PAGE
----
#WoWsday

Wow. I’ve actually read a blog that combines the two things I like to blog about: a form of transport (walking) and writing. So how could I resist a follow-up blog?

It was the last WoWsday blog for 2014. You can find it on http://www.livingstreets.org.uk/blog-post-happy-wowsday-its-authors-month. Published the first Wednesday of each month and tweeted by @livingstreets, the blogs are designed to promote WoWsday. This is the ongoing campaign that charity and pedestrian lobbying group Living Streets has developed to encourage children to Walk once a Week to school. ‘WoW’ is also sometimes translated as Walk on Wednesday. Living Streets also has a parallel campaign for adults walking to work. The campaigns have increased walking in neighbourhoods and towns around the country, resulting in better health, less congestion at school gates and lots of other good stuff.

I’m not sure if social media is their strong point, but they have given it a good go. This school year their theme is ‘When I Grow Up,’ and they have chosen authors as the career to celebrate in December, which is reflected in their badges and blog.

Now as I said when I first retweeted the link to this blog, their way of selling the career to kids is a bit odd to say the least, and probably unhelpful. If kids want to be writers just because they want to have their novel turned into a ‘blockbuster movie’, then they are much more likely to grow up into a world of disappointment. If movies are their thing, perhaps they should focus on learning the skills of that trade, including screen writing. As for being the grammar police, anyone can be educated enough to do that, writer or not. It’s more of a reading skill, and there are times when I’m mentally correcting the grammar of a novel that’s been published by editors! As for joining a ‘unique group’ and having ‘interesting qualities’, well, I simply haven’t a clue what that’s supposed to mean.

When I was a kid, I loved writing and entered every local ‘young authors’ competition and journalism prize I could, but somehow didn’t really consider ‘writing’ a career option. Early on in my undergraduate degree I decided that hard-boiled journalism wasn’t for me, and I didn’t see another avenue to aim for. In some ways I was wrong. People make careers out of being freelance writers or teaching writing. But in some ways I was right, because being a writer isn’t necessarily a career; it’s more of a personality trait or a part of your identity. And that’s something worth telling kids.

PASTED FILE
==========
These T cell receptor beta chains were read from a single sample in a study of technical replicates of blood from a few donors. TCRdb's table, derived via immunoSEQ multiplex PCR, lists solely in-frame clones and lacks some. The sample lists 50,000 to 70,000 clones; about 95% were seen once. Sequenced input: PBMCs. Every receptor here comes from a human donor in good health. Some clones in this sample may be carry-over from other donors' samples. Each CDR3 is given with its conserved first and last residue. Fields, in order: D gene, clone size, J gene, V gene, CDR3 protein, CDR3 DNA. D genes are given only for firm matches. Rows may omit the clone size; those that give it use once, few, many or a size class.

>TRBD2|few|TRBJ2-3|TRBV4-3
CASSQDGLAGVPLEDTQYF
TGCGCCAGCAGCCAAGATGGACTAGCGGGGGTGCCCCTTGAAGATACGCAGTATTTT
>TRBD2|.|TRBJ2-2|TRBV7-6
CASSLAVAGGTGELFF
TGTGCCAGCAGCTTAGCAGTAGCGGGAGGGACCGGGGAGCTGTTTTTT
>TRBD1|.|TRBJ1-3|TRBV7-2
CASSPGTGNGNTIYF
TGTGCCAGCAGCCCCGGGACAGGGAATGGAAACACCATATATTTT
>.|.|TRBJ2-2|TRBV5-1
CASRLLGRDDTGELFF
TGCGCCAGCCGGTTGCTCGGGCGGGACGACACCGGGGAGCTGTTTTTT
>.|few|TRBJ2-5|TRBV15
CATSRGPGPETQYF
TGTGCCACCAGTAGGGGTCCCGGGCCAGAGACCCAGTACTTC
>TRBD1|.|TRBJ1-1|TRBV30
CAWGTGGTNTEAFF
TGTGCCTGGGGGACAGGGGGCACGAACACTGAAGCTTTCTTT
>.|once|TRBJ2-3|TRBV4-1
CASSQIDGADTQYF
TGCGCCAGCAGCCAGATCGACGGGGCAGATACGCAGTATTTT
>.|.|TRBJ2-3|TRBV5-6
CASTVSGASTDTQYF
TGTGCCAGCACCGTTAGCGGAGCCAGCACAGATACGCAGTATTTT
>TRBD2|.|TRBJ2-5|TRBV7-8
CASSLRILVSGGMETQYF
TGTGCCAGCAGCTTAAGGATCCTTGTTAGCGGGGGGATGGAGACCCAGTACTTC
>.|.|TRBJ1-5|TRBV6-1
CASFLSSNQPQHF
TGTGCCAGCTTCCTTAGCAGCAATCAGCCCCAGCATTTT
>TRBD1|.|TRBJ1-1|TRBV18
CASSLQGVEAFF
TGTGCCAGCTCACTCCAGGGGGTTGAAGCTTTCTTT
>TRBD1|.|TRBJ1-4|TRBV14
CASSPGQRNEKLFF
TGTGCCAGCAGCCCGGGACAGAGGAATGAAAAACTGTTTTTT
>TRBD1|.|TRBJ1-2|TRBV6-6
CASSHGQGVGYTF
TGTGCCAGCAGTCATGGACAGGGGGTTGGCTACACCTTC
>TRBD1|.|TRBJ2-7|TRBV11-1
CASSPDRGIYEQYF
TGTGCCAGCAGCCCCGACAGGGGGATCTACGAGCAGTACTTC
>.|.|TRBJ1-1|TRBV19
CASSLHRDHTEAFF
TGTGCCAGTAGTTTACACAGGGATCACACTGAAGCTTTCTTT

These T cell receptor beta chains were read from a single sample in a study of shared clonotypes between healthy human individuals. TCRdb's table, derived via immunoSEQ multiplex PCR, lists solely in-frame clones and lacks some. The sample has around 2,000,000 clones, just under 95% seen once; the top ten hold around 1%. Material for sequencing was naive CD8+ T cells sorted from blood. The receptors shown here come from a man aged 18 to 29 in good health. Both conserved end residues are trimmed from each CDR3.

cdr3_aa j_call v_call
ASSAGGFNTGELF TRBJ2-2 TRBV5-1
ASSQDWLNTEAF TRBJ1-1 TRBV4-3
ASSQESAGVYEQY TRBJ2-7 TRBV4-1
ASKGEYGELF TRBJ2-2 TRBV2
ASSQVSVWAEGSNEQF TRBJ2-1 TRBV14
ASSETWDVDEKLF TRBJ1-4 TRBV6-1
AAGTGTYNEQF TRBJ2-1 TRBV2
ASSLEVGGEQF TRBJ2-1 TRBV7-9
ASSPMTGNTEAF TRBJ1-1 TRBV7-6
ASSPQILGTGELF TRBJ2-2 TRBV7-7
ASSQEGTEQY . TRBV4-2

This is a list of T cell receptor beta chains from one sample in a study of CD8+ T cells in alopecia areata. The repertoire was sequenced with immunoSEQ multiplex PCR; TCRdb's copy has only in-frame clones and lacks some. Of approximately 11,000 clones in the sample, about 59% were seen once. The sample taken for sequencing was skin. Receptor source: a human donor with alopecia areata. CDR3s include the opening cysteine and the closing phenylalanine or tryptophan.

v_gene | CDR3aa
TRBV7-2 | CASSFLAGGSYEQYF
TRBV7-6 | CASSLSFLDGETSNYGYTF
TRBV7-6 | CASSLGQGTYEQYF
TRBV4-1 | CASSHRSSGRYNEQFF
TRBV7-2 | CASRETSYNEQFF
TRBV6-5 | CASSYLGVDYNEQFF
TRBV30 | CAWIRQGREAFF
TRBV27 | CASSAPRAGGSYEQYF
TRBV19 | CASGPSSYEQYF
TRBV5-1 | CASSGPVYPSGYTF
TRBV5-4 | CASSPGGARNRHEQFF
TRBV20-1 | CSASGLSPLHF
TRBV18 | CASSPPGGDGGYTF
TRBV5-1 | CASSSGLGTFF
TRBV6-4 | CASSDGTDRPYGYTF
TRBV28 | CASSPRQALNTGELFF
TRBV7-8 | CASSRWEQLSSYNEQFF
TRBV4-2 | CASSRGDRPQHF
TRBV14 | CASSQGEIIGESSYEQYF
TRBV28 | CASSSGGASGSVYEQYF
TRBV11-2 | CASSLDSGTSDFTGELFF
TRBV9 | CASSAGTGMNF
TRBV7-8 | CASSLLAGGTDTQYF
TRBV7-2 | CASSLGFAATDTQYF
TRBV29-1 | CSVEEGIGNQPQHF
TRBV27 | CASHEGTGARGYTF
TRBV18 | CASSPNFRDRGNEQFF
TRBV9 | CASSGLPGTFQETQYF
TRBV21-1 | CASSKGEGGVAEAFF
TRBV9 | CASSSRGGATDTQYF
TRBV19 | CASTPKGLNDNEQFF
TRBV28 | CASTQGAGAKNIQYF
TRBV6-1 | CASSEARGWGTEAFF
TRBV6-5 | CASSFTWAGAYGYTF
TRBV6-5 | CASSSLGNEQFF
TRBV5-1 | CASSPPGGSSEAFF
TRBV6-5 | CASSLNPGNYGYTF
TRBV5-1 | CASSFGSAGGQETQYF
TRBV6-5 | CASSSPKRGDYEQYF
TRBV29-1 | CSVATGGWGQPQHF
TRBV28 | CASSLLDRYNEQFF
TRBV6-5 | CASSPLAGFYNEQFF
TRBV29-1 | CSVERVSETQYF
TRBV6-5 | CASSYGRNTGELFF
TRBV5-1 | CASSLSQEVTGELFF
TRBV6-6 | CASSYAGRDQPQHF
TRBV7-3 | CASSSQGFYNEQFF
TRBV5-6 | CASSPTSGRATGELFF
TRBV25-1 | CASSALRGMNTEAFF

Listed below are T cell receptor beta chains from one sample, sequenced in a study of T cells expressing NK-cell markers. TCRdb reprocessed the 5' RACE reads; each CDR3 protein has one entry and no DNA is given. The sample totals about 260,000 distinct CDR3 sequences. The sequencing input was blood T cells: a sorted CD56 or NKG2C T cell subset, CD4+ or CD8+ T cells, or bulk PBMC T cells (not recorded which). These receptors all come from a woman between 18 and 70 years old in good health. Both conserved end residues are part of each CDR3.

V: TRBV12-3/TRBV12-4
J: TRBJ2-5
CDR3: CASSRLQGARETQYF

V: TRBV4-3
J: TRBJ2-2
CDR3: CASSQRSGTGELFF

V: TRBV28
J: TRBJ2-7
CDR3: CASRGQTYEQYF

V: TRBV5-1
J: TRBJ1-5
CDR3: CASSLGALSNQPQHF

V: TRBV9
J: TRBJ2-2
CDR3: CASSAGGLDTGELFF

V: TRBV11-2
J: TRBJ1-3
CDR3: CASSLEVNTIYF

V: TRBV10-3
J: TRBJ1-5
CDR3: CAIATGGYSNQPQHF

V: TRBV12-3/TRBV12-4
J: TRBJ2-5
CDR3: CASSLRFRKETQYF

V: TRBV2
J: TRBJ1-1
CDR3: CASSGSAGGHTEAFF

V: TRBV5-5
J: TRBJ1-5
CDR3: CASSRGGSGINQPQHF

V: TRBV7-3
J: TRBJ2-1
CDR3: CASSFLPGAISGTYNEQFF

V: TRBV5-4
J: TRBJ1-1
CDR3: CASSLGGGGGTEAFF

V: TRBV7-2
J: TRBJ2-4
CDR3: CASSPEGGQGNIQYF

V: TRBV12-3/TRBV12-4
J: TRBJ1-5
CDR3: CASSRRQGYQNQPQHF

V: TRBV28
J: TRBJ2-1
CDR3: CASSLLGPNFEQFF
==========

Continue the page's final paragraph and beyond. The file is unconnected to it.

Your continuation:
Which brings us back to Living Streets’ blog. They haven’t told the children that the reason they might want to be a writer when they grow up is because they already are one, and they simply need to keep writing and telling stories to be one. Yet they have very accurately identified two of the links between writing and walking.

Gentle physical activity, especially in an attractive, potentially stimulating setting is a great way to dust out the cobwebs and mull over plot lines and character development. You might even see something that inspires you in a new direction. Physical activity is also good for mental health and walking offers a regular, social and accessible form of physical activity that is particularly rewarding for all ages. For children, it helps them develop into more healthy, independent, positive young adults. Is it any surprise that, as the blog mentions, so many classic novels, not least ones about growing up and ‘coming-of-age’ feature protagonists walking and travelling long distances on their quests?

The world touches you more directly when you’re walking (or on public/group transport, bicycles or horses) than when you’re in a car or private vehicle. So if Living Streets’ WoWsday campaign is increasing walking, they are probably helping young writers even without the addition of blog advice.

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